The answer is not a simple one as the AC72s used in the 2013 Cup were never originally intended to foil. A loophole in the rule, exploited by the New Zealand team and deemed legal by the jury, sent teams off exploring the possibilities, but with little scope to control the foils themselves as no moving parts are allowed.
“The Kiwis look good on foils, they are stable in pitch and heave and their foils appear to be reliable. But this will all come at a cost: drag,” said Oracle’s Joseph Ozanne at the time. “Less pitch stability, as our boats had, can reduce drag, but it makes the boat very tricky to sail. We did a lot of wheelies when we were learning to sail our boat. Regulating flight height is a nightmare.
“Modern aircraft are designed to be more unstable to improve manoeuvrability and also to reduce drag, but they have systems that keep them under control. We are not allowed these systems, so it’s the crew that have the control. So the key foiling lessons from the Cup could be learning about foil shapes and how to handle instability.”
For Sailrocket II’s foil designer Chris Hornzee-Jones, another aeronautical engineer, hydrofoiling means speed. Having set a new world record at 64.54 knots and broken into new territory, Hornzee-Jones believes this is just the beginning.
“I’m convinced we can get to 70-75 knots with subtle developments to this foil,” he declares. “Beyond that it becomes progressively harder, but the fact that powered craft on foils have achieved 80-100 knots confirms that there are foil shapes that will work at this speed. I think it may be difficult to get a single foil to perform over the entire speed range. We already use two on Sailrocket. Nevertheless, I do see over 80 knots as possible.”
The lessons learnt in this new speed territory could also have implications at far slower speeds and for much less extreme boats.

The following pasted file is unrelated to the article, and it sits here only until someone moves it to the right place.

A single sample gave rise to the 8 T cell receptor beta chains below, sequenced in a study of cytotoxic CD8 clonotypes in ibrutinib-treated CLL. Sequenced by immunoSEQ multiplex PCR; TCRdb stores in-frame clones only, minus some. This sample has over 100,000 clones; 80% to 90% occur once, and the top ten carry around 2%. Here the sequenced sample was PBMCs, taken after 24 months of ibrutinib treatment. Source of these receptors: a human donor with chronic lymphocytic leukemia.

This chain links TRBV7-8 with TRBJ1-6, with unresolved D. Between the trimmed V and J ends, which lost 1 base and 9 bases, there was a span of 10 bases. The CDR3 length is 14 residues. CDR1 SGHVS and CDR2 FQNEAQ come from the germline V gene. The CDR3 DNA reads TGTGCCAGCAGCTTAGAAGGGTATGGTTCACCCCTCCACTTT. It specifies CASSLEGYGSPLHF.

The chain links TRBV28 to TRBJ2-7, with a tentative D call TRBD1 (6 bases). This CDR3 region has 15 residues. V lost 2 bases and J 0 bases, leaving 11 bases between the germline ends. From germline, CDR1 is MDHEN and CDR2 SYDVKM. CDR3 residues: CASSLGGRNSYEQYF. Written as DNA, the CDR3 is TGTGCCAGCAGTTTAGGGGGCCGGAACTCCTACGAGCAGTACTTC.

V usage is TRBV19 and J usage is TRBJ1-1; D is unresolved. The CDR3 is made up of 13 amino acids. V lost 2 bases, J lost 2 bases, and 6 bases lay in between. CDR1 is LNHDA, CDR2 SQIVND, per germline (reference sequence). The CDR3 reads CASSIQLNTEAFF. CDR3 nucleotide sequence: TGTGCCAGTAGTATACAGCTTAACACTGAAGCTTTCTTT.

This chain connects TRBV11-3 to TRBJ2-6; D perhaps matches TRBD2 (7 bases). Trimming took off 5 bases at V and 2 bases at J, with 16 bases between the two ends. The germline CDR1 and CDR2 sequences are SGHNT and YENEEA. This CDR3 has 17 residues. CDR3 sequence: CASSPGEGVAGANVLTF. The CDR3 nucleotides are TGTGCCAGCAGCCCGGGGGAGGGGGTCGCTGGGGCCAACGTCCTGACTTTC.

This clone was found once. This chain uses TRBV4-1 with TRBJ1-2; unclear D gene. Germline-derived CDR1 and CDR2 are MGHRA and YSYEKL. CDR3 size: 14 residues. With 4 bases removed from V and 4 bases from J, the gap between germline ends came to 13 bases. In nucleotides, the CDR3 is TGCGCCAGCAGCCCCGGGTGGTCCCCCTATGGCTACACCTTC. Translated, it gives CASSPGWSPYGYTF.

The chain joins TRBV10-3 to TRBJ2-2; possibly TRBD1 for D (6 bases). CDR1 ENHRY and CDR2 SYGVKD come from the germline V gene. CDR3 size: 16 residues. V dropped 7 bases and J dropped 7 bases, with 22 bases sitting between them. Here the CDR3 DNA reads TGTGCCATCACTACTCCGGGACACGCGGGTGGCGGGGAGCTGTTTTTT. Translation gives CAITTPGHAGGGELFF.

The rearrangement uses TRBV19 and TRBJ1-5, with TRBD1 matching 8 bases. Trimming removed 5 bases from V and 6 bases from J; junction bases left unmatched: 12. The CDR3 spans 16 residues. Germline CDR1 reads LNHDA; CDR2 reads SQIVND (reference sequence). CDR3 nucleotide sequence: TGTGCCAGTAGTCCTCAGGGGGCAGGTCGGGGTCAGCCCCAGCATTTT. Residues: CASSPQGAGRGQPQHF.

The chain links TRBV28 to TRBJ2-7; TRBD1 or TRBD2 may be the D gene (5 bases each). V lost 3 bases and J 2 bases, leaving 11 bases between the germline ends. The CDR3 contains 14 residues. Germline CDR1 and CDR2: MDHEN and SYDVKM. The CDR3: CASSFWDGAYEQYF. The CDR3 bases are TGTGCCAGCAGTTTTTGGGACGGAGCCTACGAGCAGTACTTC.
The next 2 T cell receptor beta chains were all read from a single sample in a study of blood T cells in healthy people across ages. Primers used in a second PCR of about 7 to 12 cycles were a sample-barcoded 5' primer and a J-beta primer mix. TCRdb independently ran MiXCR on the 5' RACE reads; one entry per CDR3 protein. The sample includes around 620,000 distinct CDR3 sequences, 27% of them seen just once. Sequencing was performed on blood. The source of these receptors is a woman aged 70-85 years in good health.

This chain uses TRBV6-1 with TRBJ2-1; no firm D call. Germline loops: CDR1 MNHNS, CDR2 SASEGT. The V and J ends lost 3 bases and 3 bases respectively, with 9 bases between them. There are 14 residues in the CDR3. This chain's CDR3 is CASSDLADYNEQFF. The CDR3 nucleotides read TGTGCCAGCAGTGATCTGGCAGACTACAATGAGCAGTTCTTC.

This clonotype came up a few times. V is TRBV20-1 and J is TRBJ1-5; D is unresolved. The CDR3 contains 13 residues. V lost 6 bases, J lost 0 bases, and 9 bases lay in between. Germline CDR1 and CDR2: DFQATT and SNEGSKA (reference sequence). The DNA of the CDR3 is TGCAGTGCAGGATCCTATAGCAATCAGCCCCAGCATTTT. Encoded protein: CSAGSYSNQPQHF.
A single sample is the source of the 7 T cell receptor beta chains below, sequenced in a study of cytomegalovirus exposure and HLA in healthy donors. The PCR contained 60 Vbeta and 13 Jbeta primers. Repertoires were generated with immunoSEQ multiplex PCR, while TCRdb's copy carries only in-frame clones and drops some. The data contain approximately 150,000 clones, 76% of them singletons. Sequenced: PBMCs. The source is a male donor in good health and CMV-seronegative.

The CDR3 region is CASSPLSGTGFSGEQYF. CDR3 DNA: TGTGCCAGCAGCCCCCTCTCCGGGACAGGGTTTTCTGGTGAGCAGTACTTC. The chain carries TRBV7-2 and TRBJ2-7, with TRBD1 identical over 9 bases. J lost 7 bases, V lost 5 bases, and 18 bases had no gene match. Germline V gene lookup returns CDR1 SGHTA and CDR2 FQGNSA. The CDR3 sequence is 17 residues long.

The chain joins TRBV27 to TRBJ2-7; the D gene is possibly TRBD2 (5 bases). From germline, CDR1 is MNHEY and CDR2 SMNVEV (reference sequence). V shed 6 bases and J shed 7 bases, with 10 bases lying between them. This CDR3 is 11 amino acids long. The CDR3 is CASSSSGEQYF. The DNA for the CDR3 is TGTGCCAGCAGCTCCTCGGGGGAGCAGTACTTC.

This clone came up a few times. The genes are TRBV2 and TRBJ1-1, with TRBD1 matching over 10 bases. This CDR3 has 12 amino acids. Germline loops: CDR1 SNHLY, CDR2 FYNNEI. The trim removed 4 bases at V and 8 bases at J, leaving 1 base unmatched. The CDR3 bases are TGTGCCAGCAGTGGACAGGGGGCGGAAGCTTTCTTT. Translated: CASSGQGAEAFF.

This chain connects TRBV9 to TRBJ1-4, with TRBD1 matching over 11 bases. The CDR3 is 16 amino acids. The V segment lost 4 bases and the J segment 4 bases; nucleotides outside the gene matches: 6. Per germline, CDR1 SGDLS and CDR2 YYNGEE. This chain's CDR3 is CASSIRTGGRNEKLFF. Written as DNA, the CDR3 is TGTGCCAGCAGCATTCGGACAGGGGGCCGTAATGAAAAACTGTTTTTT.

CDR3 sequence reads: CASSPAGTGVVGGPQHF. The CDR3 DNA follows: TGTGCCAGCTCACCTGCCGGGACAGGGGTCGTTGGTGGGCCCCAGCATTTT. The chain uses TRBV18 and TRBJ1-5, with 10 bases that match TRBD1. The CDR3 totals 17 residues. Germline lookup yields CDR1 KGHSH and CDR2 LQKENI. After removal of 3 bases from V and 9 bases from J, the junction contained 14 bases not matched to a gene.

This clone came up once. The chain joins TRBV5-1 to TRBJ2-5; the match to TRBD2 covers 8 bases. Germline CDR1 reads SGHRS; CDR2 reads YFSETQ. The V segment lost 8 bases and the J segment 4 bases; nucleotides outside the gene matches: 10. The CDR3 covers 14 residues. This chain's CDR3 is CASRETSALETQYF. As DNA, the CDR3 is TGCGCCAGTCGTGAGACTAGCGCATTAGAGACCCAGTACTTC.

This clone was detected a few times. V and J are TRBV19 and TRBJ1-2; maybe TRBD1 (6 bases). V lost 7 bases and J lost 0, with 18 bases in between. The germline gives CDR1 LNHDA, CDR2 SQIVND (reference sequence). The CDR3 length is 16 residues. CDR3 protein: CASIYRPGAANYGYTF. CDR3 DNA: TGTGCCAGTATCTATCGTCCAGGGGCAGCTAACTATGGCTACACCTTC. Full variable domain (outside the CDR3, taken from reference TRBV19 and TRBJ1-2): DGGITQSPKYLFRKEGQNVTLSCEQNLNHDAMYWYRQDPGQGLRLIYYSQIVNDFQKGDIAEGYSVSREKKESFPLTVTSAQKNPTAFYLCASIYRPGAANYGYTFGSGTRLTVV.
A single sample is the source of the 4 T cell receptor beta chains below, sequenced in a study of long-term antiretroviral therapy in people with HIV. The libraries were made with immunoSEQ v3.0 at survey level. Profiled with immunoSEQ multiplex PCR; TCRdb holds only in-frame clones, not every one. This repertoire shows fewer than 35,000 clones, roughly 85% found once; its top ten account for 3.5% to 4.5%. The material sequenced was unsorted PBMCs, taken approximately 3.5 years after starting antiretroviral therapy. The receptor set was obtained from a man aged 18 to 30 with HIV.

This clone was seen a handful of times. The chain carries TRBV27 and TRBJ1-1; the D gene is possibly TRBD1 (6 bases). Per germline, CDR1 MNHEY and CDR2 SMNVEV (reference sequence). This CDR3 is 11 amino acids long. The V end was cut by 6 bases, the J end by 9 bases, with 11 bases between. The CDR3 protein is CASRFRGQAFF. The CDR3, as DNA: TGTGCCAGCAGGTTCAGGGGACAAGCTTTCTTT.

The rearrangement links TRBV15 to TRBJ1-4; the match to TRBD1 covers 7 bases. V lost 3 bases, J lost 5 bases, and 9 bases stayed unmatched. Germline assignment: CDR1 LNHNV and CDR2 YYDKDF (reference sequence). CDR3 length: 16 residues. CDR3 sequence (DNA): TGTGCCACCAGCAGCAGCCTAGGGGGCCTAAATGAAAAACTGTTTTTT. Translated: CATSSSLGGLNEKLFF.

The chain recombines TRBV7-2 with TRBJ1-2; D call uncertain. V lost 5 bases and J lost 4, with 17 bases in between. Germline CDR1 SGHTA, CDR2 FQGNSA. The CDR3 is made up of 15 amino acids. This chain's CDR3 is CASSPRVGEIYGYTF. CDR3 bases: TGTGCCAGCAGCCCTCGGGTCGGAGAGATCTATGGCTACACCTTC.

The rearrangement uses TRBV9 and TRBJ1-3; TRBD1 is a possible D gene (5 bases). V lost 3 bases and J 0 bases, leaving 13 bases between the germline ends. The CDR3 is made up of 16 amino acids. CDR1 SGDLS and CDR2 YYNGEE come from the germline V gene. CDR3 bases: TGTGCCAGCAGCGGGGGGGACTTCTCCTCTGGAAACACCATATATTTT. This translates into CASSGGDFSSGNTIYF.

“Thick foils like the one we developed are good structurally,” says Hornzee-Jones. “Creating a foil that ventilates at low speeds means that at, say, 20 knots you are already into low drag.”
Like a gearbox and engine combination that allows you to engage top gear at 20mph and accelerate though to 100mph without changing gear, versatile, vice-less foils could indeed transform the behaviour of our boats in the future. Add to that the possibility of active control using sophisticated, compact and efficient electronics and new possibilities emerge.
Opening our minds
Although the average cruising monohull may not want to get up and flying, efficient low-drag stabiliser foils, for example, controlled by a tiny chip, could make the notoriously rolly tradewind conditions on a transatlantic a more comfortable and efficient affair.
“Foiling Moths have opened people’s minds,” says Vincent Lauriot-Prévost. “The future will depend on having good control of efficient foils. We will need to change camber profiles effectively and develop automatic trim regulation. But, we must also think weight, otherwise the systems won’t work.”
Perhaps it is no surprise that after more than 70 years of sailing development at the leading edge of the sport, many are still scratching their heads at how to make such a promising concept work for the rest of us.